Grade: D (For no D)
Doing it at: 69% (sort of…)
Catnip: Doing it with the Boss; Snowed In; Ex-Athlete; Hate Read; Bland Characters; All the Cliches
Shame Scale: It’s a non-YA romance without any sex. Like a sandwich with no cheese. It’s not really shameful, but I don’t know why you’d want to read it
Fantasy Cast: NA
There’s no time like the present… Unless you’re still running from your past
Executive assistant Emma Taylor is desperate for a little time away; away from her job, her life and from thoughts of her boss’s son who doesn’t seem to know she even exists. Tired of waiting for the time to be right, she takes advantage of her boss’s generous offer for a little weekend getaway to thank her for helping out with a difficult business deal.
Former NFL superstar Lucas Montgomery is still suffering from a career-ending injury. His self-imposed exile from life is exactly what he wants; a sanctuary where there’s no chance for disappointment or distractions and that’s exactly the way he likes it. While his family has been patiently waiting for Lucas to come around and embrace life once again, they don’t realize that it wasn’t just his career that was lost, but his sense of identity.
Lucas thought everything was fine until sweet, sexy and completely off-limits Emma Taylor comes crashing into his carefully constructed world one snowy weekend and turns his entire life upside down.
I don’t remember how I found this book. I know it was on a list of recommended snowed in titles, but I can’t find the original source to properly shame them. I think some of my anger is stemming from the fact that I wasted one of my precious library hold slots on this book for the TWO ENTIRE MONTHS it took to become available. You know how in older soap operas they would show a couple kissing and falling to the bed, then the camera would pan to a candle and they’d cut, and then the next scene would pick up in the morning? That was this book.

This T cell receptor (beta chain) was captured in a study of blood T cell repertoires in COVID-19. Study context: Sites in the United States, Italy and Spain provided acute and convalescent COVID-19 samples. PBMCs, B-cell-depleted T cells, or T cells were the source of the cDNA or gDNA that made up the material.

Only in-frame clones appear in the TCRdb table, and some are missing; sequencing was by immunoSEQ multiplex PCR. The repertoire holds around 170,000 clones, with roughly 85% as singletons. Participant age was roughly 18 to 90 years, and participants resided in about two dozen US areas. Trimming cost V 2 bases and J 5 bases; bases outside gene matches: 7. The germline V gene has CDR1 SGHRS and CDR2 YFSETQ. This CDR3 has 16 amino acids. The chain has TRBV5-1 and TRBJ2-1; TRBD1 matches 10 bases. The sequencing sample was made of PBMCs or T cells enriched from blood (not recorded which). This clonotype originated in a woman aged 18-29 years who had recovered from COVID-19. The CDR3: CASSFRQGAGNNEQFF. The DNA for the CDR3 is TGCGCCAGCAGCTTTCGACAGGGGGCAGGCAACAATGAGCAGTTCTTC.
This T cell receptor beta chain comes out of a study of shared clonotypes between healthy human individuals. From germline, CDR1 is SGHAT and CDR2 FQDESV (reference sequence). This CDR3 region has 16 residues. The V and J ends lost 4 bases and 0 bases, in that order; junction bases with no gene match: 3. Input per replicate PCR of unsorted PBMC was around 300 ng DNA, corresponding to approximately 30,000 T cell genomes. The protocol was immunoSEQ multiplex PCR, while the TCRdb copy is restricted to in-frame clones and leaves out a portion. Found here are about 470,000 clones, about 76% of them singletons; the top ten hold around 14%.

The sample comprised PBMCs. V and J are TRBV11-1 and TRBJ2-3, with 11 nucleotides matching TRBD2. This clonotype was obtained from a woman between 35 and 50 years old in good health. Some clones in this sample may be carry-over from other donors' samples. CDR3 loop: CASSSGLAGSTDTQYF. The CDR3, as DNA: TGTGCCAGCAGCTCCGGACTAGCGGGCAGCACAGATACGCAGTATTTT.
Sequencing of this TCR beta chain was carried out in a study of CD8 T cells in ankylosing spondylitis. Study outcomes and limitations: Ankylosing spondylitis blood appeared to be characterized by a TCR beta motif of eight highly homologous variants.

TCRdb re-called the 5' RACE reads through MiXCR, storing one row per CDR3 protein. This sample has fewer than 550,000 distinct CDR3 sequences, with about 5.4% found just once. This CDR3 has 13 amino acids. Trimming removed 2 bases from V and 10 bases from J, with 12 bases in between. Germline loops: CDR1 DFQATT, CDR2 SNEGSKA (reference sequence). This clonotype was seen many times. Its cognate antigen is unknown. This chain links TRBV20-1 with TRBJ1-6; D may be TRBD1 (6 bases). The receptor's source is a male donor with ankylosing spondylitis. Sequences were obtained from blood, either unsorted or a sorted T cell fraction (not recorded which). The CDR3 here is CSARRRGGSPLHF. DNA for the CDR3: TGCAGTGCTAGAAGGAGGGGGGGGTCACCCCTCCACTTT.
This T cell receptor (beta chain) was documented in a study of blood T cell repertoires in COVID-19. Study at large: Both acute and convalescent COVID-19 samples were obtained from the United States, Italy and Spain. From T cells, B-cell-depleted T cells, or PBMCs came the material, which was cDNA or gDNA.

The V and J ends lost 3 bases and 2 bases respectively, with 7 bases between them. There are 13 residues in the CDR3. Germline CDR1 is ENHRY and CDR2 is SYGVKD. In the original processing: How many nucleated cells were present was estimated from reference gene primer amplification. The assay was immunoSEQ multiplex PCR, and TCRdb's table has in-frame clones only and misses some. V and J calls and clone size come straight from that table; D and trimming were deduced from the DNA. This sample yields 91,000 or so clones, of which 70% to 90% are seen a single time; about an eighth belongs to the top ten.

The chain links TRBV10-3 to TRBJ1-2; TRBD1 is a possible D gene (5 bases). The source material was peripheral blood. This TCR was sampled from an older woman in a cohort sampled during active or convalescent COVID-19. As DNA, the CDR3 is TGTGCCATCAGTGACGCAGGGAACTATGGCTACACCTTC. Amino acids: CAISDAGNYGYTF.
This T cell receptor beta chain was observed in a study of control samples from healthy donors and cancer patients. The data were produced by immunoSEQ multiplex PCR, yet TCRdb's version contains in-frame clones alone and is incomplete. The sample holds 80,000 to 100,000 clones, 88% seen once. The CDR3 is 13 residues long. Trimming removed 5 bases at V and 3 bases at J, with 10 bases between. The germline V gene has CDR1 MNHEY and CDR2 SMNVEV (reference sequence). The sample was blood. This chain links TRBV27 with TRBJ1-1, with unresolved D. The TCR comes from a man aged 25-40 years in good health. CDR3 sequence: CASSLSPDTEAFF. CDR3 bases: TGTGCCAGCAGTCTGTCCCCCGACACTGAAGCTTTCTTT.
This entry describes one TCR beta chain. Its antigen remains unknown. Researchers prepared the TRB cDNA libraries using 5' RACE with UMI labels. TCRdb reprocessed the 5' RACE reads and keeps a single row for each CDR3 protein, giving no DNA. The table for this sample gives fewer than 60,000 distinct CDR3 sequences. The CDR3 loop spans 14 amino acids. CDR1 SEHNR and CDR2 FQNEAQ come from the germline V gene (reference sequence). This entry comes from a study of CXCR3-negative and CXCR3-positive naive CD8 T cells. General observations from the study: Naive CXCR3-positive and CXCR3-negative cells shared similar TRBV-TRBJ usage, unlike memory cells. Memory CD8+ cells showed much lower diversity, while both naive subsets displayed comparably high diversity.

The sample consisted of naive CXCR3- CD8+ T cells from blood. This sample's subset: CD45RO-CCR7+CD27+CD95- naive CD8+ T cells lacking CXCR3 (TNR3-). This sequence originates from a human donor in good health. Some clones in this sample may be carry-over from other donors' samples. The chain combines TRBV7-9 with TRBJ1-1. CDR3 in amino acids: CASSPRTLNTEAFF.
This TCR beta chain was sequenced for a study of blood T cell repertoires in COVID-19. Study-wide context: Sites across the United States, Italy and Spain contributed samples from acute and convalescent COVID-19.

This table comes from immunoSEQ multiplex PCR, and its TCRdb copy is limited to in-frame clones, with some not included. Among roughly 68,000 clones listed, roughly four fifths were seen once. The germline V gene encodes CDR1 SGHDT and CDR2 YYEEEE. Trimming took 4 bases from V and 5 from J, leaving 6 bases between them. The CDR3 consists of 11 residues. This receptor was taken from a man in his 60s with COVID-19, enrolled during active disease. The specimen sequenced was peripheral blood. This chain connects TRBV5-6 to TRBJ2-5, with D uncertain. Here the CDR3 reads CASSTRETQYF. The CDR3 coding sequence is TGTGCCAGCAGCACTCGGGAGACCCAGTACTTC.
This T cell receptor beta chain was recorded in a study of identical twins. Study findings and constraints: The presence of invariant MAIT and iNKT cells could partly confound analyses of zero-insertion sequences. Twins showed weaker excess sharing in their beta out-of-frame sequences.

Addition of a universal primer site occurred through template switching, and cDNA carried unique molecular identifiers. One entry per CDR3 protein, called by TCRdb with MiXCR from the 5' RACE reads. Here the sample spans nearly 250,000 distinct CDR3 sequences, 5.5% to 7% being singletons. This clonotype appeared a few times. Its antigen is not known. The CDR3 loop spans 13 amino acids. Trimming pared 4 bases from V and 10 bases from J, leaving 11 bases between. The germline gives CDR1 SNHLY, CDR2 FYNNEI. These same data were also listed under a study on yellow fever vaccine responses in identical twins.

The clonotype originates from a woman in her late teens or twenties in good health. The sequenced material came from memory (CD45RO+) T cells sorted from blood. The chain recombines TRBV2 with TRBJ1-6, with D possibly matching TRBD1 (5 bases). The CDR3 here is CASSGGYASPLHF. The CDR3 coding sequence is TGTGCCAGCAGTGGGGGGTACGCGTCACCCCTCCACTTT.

Emma works for Lucas’s father as a bland and mousey, yet terribly competent, assistant. Lucas is the broody youngest son, who injured his knee – ending his pro-football career, and has been living full-hermit up in the mountains in a picturesque cabin. Lucas’s dad has been noticing the “glances” between the two during Lucas’s visit into the office each month, so he decides to play matchmaker and send Emma up to his cabin in the middle of a snowstorm.
This is where I would complain about the inappropriateness of one’s employer meddling in their love life, but office romance/banging the boss books are catnip for me, so carry on with all of these workplace harassment policy violations please.
Things don’t go quite as planned, and Emma ends up crashing her car into a *tiny* ravine in Lucas’s yard, and gets a concussion. She wakes up in his house, very confused, and there’s a bit about being in heaven and why is god shouting so loud???? that makes me think this book is actually a sneaky Christian romance. This is reinforced quite quickly when Emma and Luke start to get down to it, and then the book picks up the next morning.
“I could lie here all night kissing you, Emma,” he said gruffly, “but I’d be lying if I said that was all I wanted to do.”
She smiled with womanly satisfaction. “What is it that you want to do, Lucas?” she whispered, and then let out a squeal of delight as he switched their positions again so she was on her back beneath him.
“I’m not really good with words, Emma,” he said with a wicked smile. “I’m more of a man of action.”
Emma found that she could easily live with that.
There was nothing like a good full body stretch when waking up. Emma always found that a great way to start her day. The feel of a very warm, hard male pressed up against her back as she stretched, she decided, was an added perk.
So there I was, fairly engrossed, glad that the book was finally getting past the dumb cliches and bad dialog and on to the good parts (remember, we forgive bad books if they give us good spank material here at Mybookshame), when this happened, and I was all What the shit? I tabbed back and forth between pages a few times to see if it was a glitch, because why would you cut the sex out of what is clearly a romance novel for grownups? I don’t know why. Maybe Samantha Chase is targeting the small subset of romance readers who like to order their sandwiches with no cheese.
The rest of the book is lots of implied sex and cliches and misunderstandings. Bla bla bla. I read it to the end, just to make sure nothing good happened. Bottom line, I had to give it a D. It would have gotten the mandatory D- for no D, but it wasn’t completely virginal, and there was one brief mention of feeling a clothed “arousal” which is a D of sorts, I guess?
Plus side: Now I know the title of a book I can throw out there when someone like my mother in law asks for a romance recommendation, or if my dentist asks what I’m reading and I’m eyes deep in something like A Forbidden Rumspringa.